It's All In The Finish...Using Door Panels
Creative Cabinetry As Space Saving Solutions
It's been a few months since our last post and were getting ready to greet the Holidays in a few short weeks.
We've finished a very busy summer season and are looking forward to the end of the year and launching some exciting new projects.
Continuing our theme of using custom cabinetry as a creative and space saving solution, were posting another picture (at left) of a custom bookcase cabinet that replaces the hinged door that once stood in it's place. We use either a durable piano type hinge or heavy duty array of hinges (3 or 4) to carry the additional weight of this actual bookcase cabinet...able to carry approximately 150 pounds of books. (A lot of paper). What is created is a additional bookcase space and if needed...a secure a private quiet room that can be locked from the inside. Many men of the house like the idea of a dedicated "man cave" and this would fit the bill for a very small investment.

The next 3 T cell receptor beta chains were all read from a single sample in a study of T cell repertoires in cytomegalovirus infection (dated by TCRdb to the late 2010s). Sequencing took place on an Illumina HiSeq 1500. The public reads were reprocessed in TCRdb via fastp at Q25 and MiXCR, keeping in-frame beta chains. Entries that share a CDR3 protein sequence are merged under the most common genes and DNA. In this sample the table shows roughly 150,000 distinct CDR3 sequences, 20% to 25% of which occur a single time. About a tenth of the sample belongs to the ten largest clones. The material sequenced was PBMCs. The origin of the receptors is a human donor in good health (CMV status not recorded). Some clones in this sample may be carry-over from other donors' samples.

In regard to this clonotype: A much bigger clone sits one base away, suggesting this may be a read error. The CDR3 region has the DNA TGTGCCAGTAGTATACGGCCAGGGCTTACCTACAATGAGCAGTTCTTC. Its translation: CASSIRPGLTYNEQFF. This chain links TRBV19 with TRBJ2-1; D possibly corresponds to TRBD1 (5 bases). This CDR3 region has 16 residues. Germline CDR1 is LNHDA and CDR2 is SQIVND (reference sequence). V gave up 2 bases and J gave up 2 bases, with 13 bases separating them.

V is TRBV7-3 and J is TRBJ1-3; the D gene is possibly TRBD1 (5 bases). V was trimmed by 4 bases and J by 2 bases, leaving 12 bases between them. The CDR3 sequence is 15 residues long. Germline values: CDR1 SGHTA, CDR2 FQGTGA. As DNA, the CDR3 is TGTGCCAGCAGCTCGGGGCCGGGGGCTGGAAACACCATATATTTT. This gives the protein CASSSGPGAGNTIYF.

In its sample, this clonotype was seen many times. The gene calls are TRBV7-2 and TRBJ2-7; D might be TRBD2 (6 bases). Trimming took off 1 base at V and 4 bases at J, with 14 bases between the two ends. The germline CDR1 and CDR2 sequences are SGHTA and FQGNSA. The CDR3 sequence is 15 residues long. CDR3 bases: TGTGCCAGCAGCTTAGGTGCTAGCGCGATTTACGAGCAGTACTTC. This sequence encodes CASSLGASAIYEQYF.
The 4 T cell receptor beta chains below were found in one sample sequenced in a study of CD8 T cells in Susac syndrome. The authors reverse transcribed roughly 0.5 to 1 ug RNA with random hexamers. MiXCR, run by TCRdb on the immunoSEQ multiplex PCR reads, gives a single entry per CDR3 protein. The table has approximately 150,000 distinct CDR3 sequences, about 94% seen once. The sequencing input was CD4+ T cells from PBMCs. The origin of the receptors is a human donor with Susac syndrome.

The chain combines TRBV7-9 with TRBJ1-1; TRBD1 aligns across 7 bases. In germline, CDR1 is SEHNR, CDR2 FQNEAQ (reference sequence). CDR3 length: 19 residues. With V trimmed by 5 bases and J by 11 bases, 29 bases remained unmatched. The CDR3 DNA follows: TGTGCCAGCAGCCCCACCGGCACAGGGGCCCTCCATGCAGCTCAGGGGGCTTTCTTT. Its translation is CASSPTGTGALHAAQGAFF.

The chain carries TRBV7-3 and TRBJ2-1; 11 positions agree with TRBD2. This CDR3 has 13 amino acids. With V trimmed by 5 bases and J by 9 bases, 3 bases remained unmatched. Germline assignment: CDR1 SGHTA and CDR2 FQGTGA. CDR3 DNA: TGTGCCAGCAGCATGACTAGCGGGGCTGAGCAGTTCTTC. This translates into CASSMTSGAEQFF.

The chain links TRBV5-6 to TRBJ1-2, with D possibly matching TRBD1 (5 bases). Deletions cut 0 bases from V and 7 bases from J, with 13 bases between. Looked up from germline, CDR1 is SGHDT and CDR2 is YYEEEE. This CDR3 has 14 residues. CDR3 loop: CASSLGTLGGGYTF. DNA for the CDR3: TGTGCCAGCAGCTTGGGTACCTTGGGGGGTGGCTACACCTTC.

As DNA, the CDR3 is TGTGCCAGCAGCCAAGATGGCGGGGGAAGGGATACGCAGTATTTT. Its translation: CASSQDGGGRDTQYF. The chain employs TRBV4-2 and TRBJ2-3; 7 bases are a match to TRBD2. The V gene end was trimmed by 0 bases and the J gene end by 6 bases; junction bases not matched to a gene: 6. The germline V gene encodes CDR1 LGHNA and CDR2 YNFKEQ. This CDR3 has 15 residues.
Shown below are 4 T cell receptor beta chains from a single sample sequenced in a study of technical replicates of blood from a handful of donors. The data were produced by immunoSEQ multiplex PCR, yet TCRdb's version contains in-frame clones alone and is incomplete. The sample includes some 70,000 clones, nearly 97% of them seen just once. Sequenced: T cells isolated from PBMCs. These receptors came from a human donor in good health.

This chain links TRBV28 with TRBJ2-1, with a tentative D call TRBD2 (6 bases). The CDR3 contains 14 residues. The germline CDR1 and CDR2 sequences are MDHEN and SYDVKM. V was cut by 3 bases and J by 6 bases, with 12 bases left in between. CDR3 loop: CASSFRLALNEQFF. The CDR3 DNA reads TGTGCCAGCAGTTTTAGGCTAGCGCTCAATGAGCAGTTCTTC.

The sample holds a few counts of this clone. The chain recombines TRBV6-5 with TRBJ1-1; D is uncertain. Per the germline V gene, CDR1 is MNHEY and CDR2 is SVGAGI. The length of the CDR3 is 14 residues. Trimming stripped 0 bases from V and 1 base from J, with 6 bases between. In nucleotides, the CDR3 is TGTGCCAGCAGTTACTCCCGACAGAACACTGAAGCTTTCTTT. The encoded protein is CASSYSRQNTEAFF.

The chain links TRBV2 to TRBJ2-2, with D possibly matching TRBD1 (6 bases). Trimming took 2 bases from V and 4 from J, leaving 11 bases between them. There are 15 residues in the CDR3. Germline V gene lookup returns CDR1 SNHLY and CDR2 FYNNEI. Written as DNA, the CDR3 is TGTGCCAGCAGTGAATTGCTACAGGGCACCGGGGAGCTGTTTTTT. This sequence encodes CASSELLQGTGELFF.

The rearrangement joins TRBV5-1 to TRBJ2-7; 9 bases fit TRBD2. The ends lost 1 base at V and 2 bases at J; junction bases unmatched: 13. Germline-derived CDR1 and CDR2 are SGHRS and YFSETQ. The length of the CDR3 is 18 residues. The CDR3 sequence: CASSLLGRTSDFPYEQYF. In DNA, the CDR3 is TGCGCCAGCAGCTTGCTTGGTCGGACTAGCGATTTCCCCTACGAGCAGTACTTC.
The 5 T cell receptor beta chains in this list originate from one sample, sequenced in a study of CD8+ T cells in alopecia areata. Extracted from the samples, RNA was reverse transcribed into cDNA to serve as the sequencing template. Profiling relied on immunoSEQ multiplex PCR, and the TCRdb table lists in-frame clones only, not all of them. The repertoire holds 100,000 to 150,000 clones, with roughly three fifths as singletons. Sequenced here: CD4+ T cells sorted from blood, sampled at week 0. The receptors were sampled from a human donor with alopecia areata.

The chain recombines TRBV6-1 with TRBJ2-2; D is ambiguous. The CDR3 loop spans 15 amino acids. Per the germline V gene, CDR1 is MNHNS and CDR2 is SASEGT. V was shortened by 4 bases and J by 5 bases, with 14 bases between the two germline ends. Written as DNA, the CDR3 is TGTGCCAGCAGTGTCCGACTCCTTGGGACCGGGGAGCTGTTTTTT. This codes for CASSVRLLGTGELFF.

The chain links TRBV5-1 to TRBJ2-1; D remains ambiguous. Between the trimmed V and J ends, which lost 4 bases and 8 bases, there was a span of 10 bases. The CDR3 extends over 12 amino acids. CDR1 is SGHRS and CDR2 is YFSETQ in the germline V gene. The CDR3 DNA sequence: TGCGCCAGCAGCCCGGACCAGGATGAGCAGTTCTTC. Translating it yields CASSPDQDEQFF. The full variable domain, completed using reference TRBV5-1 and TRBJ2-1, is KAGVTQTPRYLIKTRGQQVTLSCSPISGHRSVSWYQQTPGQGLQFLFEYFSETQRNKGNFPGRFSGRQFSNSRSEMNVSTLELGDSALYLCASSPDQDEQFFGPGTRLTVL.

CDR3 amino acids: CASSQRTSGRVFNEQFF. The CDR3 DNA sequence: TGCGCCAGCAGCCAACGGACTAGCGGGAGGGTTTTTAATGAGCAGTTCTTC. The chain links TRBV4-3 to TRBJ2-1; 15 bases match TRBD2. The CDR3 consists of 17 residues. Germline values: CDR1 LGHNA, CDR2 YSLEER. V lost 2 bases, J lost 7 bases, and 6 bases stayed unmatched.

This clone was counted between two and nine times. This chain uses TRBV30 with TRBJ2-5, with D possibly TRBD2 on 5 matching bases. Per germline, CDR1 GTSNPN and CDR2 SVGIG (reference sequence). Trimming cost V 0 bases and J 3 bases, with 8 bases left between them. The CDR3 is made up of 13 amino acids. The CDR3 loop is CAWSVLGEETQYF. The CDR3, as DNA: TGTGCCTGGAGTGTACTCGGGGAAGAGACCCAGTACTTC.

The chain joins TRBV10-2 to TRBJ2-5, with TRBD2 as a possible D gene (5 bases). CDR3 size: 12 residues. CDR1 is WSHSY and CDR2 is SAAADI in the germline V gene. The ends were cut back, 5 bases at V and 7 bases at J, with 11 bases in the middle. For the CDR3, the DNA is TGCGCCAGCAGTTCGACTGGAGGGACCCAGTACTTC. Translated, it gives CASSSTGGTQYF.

Did You Know ? ....
Basic wood finishing procedures
Wood finishing starts with sanding either by hand, typically using a sanding block or power sander, scraping, or planing. Imperfections or nail holes on the surface may be filled using wood puttyor pores may be filled using wood filler. Often, the wood's color is changed by staining, bleaching, or any of a number of other techniques.
Once the wood surface is prepared and stained, the finish is applied. It usually consists of several coats of wax, shellac, drying oil, lacquer, varnish, or paint, and each coat is typically followed by sanding.
Finally, the surface may be polished or buffed using steel wool, pumice, rotten stone or other materials, depending on the shine desired. Often, a final coat of wax is applied over the finish to add a degree of protection.
French polishing is a finishing method of applying many thin coats of shellac using a rubbing pad, yielding a very fine glossy finish.
Ammonia fuming is a traditional process for darkening and enriching the color of white oak. Ammonia fumes react with the natural tannins in the wood and cause it to change colours. The resulting product is known as "fumed oak".
Courtesy of Wikipedia
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